The last few weeks in Tbilisi have seen the biggest political storm of the Georgian Dream party’s seven-year-long rule: Massive anti-government protests and clashes with police in June have badly shaken the party’s standing as elections loom next year.
But in the last week GD and its billionaire chairman, Bidzina Ivanishvili, have appeared to find their footing again and are striking back. After a European court ruled that the transfer of a key opposition news channel to a government-friendly owner could go ahead, one prominent opposition figure was arrested and another was forbidden from leaving the country.
Following the government’s hat trick, one journalist and commentator quipped on Facebook: “The big boss is on a roll.”
On July 27, a court ordered well-known banker Mamuka Khazaradze and his deputy Badri Japaridze to stay in the country pending trial on charges of fraud. Khazaradze, the founder of one of the largest Georgian banks, TBC, has been engaged in a bitter dispute with the authorities and recently established a new political group. Following his July 27 hearing, he said that “the country is run by one man,” an apparent reference to Ivanishvili.
Two days before that, police arrested Irakli Okruashvili, a former defense minister and current leader of a small opposition group. Prosecutors said he was accused of inciting riots and attempting to storm the parliament building on June 20, the night of the protests that precipitated the current crisis. By way of evidence, police released video of Okruashvili in the middle of the crowd of protesters tussling with riot police.
Okruashvili’s lawyers, as well as critics of the government, believe that his arrest is instead related the ongoing battle to control Rustavi2, a TV network that is the most powerful opposition voice in the country.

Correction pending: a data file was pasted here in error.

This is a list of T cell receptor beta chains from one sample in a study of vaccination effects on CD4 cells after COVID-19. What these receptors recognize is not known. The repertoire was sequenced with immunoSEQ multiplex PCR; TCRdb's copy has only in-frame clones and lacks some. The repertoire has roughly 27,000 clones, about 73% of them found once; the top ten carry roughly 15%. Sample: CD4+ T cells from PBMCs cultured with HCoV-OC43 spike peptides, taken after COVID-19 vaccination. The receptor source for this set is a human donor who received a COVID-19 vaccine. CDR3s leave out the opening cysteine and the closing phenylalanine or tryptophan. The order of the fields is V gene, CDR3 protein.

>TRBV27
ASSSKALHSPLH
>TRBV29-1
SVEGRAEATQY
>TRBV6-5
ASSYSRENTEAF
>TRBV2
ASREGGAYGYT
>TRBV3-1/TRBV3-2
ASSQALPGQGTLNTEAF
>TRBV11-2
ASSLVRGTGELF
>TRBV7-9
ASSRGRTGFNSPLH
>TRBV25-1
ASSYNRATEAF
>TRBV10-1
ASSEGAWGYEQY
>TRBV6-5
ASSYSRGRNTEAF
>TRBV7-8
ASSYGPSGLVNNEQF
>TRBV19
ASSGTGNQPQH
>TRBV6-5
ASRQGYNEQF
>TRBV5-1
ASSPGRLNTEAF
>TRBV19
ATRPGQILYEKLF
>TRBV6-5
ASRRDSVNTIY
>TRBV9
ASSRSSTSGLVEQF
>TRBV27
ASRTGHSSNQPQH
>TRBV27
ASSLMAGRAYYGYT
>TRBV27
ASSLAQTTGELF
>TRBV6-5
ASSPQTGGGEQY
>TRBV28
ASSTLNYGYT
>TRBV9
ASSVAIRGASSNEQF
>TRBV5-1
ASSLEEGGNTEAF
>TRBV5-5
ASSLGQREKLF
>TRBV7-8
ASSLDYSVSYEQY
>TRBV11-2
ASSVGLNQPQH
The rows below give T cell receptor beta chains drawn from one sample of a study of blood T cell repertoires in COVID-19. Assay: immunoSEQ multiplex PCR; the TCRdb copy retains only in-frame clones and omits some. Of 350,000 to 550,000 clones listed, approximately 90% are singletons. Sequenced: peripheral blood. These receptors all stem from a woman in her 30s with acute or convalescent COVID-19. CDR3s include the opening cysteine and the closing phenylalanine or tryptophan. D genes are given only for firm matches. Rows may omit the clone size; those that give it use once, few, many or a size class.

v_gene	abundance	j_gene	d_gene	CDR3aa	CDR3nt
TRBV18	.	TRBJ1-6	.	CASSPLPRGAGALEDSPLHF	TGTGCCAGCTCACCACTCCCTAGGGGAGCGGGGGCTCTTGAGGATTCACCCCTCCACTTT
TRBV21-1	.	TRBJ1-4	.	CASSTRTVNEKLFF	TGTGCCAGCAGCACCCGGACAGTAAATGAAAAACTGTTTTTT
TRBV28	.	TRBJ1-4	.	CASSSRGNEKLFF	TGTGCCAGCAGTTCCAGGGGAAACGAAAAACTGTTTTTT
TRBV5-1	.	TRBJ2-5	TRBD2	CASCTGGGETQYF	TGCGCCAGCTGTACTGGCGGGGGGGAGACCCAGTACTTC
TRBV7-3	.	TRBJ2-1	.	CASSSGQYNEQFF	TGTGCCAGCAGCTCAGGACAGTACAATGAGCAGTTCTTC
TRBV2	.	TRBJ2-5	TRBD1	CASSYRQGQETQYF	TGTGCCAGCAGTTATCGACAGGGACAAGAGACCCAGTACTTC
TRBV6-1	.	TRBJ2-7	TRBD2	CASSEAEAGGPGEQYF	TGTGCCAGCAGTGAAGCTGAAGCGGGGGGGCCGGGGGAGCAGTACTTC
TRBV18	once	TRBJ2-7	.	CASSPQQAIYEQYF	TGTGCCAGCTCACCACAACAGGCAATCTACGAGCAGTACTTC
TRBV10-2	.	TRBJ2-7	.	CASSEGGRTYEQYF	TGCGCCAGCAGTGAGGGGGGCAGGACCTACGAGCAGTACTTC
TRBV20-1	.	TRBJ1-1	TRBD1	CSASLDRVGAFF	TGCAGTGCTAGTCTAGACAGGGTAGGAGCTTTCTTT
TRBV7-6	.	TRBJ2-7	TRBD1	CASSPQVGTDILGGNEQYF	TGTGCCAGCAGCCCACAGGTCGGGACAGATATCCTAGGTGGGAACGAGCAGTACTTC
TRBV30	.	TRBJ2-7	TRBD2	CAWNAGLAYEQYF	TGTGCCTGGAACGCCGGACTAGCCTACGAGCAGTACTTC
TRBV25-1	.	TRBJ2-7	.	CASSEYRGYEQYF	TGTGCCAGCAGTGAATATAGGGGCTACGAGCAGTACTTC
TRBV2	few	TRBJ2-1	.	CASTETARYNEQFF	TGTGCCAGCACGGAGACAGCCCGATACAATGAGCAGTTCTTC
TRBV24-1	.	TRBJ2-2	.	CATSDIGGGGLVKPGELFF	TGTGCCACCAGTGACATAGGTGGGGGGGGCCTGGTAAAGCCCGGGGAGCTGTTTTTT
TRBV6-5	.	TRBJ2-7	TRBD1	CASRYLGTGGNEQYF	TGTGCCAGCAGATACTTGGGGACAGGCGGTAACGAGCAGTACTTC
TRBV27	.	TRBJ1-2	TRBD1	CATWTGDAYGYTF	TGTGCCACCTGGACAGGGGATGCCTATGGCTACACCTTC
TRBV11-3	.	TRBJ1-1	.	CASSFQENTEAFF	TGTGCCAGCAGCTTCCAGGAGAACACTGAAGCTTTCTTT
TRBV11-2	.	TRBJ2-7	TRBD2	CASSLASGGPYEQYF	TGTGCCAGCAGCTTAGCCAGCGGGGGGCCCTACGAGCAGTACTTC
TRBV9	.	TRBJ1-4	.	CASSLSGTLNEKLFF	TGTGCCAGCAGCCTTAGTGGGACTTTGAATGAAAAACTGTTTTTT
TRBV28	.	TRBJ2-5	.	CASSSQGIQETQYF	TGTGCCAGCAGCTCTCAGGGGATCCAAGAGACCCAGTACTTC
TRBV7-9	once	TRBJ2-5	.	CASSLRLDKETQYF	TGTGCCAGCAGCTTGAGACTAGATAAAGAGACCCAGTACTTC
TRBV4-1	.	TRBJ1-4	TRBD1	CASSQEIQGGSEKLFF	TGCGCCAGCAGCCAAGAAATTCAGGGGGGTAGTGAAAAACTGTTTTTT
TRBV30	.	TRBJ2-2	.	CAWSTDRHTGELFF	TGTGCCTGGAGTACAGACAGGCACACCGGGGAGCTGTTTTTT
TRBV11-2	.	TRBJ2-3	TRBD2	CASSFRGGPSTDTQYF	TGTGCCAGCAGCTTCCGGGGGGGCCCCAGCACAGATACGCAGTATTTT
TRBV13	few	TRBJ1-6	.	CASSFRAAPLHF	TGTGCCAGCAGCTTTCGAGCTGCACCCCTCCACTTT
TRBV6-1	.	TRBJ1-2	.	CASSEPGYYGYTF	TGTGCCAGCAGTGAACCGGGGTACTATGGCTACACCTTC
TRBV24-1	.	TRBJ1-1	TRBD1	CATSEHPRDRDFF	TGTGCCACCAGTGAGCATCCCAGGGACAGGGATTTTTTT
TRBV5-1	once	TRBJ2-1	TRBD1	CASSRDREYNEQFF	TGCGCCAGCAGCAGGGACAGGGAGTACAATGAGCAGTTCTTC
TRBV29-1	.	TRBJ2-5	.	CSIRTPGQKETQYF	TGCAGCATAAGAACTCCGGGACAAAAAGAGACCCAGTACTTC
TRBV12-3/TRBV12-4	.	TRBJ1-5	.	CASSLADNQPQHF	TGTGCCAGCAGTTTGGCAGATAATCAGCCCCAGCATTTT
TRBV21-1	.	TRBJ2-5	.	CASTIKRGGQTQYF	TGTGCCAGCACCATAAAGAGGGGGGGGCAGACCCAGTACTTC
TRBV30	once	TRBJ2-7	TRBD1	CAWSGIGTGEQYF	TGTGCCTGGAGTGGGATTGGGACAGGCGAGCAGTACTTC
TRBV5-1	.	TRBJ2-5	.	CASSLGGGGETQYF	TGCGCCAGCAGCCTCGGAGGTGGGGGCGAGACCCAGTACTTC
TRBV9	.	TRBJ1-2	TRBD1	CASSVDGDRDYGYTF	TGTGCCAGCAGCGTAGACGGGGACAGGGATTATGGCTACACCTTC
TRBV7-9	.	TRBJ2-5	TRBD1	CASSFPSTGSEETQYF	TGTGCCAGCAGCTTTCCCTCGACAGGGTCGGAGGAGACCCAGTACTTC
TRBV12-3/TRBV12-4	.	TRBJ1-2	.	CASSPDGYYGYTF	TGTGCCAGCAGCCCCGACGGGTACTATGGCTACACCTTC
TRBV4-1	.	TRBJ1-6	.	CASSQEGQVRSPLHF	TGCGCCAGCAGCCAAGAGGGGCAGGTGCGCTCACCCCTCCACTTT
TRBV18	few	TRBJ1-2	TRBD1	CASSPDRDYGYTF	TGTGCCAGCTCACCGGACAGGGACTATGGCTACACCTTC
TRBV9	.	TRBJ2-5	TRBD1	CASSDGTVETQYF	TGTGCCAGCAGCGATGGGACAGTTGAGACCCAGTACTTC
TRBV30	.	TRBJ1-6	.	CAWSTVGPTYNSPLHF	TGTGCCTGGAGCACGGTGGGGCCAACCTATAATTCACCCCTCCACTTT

Once the right-hand man of former president Mikheil Saakashvili, Okruashvili has since lived many political lives until being reincarnated this year as a leader of a new opposition group, Victorious Georgia. He is now among several people queuing up to claim ownership of Rustavi2, which courts recently gave back to the station’s former owner – and Okruashvili’s erstwhile associate – businessman Kibar Khalvashi.
Rustavi2 changed hands like a hot potato during Saakashvili’s tenure, from 2004 to 2012. The former president is believed to have tried to keep the outspoken channel in line by giving it to trusted straw men. Khalvashi, allegedly one of those fronts, bought the channel in 2004 and sold it two years later – under duress, he claims, from Saakashvili. Georgian courts supported his claim and, following a European court ruling, Khalvashi officially was restored as the owner a week ago.
Then Okruashvili stepped up to claim that Khalvashi initially bought the channel at his behest and with his money. He produced and submitted for forensic expertise a copy of an agreement signed by Khalvashi that he claimed proves that Okruashvili is the real owner of Rustavi2.
A few days later, Okruashvili was arrested and placed in pretrial detention. “His arrest is connected to the Rustavi2 case, the statements he made against Bidzina Ivanishvili and, generally, his actions as opposition,” his wife, Irina Okruashvili, told journalists.
Okruashvili had received warnings from the ruling party to drop his claims to Rustavi2, said Kote Kemularia, a member of Okruashvili’s party and a prominent economic analyst. “We have information that they [the government] plan to pressure Okruashvili to make him step back or change his plans. This is a direct order from Bidzina Ivanishvili,” Kemularia said at a press conference. He asked human rights groups to help guarantee safety for Okruashvili’s family.
Khalvashi vigorously denied Okruashvili’s claims to Rustavi2. “I don’t want to talk about Okruashvili because I’m a godfather of his child… Anything I’m going to say will hurt that child and I’m afraid of God,” Khalvashi told media. Such piety did not stop him from nevertheless describing Okruashvili as the “worst man” and “scum.”
The June 20 clashes vividly illustrated the importance of Rustavi2 and the sensitive position of the ruling party. The station closely covered the clashes and their political fallout, and gave a key platform to critics of the ruling party, which likely further damaged the ruling party’s already diminishing approval ratings.